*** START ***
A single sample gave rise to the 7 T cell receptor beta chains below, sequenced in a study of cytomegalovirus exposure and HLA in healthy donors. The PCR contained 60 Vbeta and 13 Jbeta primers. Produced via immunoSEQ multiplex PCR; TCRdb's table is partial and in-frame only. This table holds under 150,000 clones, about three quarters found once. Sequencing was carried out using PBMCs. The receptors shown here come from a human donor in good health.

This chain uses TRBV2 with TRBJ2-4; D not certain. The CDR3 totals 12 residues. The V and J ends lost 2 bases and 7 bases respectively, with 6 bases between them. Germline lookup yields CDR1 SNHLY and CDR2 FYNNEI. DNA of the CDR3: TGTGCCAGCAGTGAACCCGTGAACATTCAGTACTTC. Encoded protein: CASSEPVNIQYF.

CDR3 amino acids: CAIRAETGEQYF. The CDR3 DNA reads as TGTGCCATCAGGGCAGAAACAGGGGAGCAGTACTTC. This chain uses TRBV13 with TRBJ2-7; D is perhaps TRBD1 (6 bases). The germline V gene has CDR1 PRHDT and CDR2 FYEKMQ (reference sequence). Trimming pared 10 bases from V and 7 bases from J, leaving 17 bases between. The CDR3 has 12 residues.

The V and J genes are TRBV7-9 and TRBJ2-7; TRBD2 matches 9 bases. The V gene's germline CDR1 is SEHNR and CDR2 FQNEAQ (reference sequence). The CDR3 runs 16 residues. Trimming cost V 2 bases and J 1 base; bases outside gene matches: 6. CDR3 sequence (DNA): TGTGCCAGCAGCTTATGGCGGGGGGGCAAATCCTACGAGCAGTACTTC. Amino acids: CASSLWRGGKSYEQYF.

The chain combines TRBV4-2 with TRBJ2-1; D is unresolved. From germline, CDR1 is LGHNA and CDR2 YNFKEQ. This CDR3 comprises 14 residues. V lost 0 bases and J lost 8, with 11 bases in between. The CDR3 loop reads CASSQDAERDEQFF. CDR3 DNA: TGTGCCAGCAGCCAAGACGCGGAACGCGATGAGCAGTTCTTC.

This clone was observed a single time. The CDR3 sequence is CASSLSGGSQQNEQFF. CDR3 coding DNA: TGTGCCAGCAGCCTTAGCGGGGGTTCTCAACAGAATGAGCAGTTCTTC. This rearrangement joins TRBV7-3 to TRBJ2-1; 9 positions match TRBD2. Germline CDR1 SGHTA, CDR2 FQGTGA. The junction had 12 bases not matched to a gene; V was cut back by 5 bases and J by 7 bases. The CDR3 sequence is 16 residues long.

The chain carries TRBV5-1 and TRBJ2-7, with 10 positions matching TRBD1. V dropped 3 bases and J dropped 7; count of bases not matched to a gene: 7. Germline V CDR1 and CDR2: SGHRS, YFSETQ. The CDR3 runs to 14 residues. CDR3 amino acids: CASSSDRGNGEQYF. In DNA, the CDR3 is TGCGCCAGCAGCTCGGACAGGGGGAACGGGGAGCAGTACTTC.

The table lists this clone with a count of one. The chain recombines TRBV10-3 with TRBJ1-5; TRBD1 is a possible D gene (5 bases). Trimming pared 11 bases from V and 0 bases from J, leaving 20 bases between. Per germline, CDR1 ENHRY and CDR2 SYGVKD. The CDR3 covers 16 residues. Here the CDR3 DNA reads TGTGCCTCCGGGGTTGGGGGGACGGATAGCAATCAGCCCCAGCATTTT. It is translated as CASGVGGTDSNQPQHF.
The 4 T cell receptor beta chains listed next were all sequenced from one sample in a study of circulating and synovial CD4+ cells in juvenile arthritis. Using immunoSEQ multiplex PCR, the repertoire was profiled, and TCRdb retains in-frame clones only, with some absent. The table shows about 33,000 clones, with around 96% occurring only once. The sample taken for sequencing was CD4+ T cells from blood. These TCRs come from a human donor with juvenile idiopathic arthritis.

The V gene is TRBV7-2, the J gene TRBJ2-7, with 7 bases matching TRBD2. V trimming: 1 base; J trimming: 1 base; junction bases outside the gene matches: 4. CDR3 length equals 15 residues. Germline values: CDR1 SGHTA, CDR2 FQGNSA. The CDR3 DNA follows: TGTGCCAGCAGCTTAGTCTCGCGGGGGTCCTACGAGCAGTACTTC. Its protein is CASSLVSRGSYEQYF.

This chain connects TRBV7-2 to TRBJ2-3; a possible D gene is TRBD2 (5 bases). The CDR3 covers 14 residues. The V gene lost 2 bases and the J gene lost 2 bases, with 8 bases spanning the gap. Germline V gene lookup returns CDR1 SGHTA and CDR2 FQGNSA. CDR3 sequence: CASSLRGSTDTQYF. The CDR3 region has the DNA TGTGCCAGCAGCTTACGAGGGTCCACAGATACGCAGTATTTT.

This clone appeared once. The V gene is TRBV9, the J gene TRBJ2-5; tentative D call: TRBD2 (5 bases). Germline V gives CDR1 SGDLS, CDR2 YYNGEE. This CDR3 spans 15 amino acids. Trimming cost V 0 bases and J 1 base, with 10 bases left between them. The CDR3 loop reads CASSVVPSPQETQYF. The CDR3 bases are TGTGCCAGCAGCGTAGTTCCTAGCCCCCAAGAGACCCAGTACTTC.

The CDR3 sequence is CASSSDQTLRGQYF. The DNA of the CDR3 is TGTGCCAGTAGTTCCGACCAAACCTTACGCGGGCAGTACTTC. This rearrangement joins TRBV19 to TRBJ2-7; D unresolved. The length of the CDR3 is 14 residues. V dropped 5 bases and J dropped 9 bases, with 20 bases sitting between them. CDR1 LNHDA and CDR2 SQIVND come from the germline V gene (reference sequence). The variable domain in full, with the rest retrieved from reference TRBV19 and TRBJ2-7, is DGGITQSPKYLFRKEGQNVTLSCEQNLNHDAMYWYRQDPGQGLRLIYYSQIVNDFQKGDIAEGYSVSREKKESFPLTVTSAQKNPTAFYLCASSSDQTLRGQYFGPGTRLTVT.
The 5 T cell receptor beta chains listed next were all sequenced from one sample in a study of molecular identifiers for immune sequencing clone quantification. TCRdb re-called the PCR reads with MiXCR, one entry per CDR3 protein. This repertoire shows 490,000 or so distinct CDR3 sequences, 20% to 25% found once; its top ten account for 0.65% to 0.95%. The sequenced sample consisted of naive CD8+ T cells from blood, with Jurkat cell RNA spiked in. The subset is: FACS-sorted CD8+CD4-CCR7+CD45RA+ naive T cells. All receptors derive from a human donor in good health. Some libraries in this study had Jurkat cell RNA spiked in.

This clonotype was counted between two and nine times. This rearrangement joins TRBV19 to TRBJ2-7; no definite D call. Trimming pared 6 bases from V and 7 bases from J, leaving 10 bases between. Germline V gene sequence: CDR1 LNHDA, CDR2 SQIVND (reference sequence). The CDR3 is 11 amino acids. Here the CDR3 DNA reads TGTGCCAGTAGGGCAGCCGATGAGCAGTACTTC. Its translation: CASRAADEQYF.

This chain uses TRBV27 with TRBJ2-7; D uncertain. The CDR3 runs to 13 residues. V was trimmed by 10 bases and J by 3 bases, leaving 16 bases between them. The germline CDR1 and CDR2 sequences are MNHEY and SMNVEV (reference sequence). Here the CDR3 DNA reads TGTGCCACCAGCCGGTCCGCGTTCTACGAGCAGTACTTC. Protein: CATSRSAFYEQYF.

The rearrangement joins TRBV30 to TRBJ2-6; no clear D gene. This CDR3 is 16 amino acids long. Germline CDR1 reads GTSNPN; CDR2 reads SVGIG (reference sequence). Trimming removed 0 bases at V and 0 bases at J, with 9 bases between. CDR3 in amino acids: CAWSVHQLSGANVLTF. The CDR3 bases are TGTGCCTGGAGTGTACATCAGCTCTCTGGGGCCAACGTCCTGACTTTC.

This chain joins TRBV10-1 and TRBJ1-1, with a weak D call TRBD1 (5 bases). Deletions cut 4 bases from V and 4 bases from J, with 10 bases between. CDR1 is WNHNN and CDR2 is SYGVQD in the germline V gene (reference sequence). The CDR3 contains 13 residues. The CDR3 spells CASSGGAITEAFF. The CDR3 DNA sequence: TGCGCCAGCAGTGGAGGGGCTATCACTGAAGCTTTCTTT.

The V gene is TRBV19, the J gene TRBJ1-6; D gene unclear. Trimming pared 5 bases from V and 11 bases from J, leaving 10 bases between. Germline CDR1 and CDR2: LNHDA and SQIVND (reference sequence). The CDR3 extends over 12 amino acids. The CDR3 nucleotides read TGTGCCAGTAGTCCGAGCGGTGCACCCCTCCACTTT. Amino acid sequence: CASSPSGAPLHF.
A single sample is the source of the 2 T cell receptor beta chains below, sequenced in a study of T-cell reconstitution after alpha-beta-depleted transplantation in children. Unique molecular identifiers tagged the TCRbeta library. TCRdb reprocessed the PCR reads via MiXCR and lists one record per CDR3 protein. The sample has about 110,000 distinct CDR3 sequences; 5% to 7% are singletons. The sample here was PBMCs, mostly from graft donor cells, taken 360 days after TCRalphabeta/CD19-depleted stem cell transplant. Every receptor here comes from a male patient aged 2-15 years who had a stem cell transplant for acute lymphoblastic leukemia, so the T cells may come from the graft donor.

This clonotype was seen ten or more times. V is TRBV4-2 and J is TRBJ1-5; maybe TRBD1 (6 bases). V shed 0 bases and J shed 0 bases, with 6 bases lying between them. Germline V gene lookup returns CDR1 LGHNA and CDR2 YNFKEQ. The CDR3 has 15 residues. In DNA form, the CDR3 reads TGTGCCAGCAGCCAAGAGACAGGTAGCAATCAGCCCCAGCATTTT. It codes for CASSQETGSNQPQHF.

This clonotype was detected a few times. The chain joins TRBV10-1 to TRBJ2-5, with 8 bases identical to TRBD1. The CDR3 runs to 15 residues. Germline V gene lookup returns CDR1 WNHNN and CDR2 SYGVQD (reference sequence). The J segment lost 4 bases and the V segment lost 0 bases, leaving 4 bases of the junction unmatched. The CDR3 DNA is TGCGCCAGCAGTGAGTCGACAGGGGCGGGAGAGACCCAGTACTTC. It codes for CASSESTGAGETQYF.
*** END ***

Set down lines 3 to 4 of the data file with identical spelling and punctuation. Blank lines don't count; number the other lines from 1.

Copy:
CDR3 amino acids: CAIRAETGEQYF. The CDR3 DNA reads as TGTGCCATCAGGGCAGAAACAGGGGAGCAGTACTTC. This chain uses TRBV13 with TRBJ2-7; D is perhaps TRBD1 (6 bases). The germline V gene has CDR1 PRHDT and CDR2 FYEKMQ (reference sequence). Trimming pared 10 bases from V and 7 bases from J, leaving 17 bases between. The CDR3 has 12 residues.

The V and J genes are TRBV7-9 and TRBJ2-7; TRBD2 matches 9 bases. The V gene's germline CDR1 is SEHNR and CDR2 FQNEAQ (reference sequence). The CDR3 runs 16 residues. Trimming cost V 2 bases and J 1 base; bases outside gene matches: 6. CDR3 sequence (DNA): TGTGCCAGCAGCTTATGGCGGGGGGGCAAATCCTACGAGCAGTACTTC. Amino acids: CASSLWRGGKSYEQYF.